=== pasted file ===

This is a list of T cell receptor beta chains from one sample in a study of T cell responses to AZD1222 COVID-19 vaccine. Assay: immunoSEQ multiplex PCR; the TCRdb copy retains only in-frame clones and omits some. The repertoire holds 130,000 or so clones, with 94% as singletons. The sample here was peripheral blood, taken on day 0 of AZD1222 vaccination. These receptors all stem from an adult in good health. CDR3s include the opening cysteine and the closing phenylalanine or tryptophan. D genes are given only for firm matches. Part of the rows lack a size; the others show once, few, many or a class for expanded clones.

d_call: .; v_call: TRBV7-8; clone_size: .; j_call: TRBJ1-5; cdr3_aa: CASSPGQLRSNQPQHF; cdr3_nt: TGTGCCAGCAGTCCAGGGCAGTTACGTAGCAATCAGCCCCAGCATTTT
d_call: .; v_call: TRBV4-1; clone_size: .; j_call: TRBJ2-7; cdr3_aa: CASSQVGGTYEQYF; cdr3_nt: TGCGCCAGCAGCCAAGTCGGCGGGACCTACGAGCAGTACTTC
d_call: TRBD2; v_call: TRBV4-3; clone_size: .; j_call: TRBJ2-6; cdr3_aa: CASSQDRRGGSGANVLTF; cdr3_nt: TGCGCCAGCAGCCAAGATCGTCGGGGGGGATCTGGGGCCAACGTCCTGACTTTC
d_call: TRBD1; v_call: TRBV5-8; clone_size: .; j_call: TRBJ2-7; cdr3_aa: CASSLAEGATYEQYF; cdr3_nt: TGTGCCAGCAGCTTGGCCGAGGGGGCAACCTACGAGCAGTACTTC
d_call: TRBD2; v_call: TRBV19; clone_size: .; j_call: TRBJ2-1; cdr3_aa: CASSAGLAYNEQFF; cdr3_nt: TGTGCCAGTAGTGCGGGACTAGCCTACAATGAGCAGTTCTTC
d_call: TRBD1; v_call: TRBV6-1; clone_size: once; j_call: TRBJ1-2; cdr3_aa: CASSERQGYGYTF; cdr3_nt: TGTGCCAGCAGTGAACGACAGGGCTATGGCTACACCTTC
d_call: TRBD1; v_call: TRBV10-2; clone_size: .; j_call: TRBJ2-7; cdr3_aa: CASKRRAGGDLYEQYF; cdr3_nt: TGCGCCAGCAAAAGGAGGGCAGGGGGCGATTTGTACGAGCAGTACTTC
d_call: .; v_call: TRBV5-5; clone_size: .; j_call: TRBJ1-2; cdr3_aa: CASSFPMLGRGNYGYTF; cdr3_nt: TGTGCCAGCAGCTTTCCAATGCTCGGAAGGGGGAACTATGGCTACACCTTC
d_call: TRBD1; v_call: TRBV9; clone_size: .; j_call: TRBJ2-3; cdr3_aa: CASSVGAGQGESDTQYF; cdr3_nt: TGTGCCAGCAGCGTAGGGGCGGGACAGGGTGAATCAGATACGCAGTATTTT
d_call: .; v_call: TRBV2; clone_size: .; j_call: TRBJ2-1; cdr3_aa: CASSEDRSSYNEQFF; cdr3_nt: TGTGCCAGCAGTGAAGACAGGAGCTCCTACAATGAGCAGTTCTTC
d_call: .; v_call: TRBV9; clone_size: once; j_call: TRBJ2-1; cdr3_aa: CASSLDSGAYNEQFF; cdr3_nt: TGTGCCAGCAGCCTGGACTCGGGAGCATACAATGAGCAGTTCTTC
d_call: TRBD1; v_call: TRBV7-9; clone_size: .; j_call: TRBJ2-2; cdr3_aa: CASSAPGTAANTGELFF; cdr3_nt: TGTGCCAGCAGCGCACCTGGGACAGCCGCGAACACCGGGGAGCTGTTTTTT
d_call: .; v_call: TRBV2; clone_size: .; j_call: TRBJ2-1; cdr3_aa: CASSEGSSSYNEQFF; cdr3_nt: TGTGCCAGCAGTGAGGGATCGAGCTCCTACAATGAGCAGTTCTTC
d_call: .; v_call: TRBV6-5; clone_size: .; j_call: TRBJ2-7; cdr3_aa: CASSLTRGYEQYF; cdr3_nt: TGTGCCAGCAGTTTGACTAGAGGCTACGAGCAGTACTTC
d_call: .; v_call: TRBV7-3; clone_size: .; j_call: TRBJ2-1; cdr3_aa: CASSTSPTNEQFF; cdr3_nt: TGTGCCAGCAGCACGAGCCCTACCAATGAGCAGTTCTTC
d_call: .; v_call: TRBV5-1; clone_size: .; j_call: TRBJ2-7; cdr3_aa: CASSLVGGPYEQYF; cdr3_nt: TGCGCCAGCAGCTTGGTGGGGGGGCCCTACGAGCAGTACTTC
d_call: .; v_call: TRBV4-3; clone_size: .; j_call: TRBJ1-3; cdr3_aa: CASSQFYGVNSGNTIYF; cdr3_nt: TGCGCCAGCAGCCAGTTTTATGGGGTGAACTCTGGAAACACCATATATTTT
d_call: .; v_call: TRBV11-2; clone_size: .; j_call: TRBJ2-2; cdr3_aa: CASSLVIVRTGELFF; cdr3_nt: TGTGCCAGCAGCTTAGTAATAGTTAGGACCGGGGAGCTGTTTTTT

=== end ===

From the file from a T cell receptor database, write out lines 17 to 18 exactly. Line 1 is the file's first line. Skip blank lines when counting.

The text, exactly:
d_call: .; v_call: TRBV5-1; clone_size: .; j_call: TRBJ2-7; cdr3_aa: CASSLVGGPYEQYF; cdr3_nt: TGCGCCAGCAGCTTGGTGGGGGGGCCCTACGAGCAGTACTTC
d_call: .; v_call: TRBV4-3; clone_size: .; j_call: TRBJ1-3; cdr3_aa: CASSQFYGVNSGNTIYF; cdr3_nt: TGCGCCAGCAGCCAGTTTTATGGGGTGAACTCTGGAAACACCATATATTTT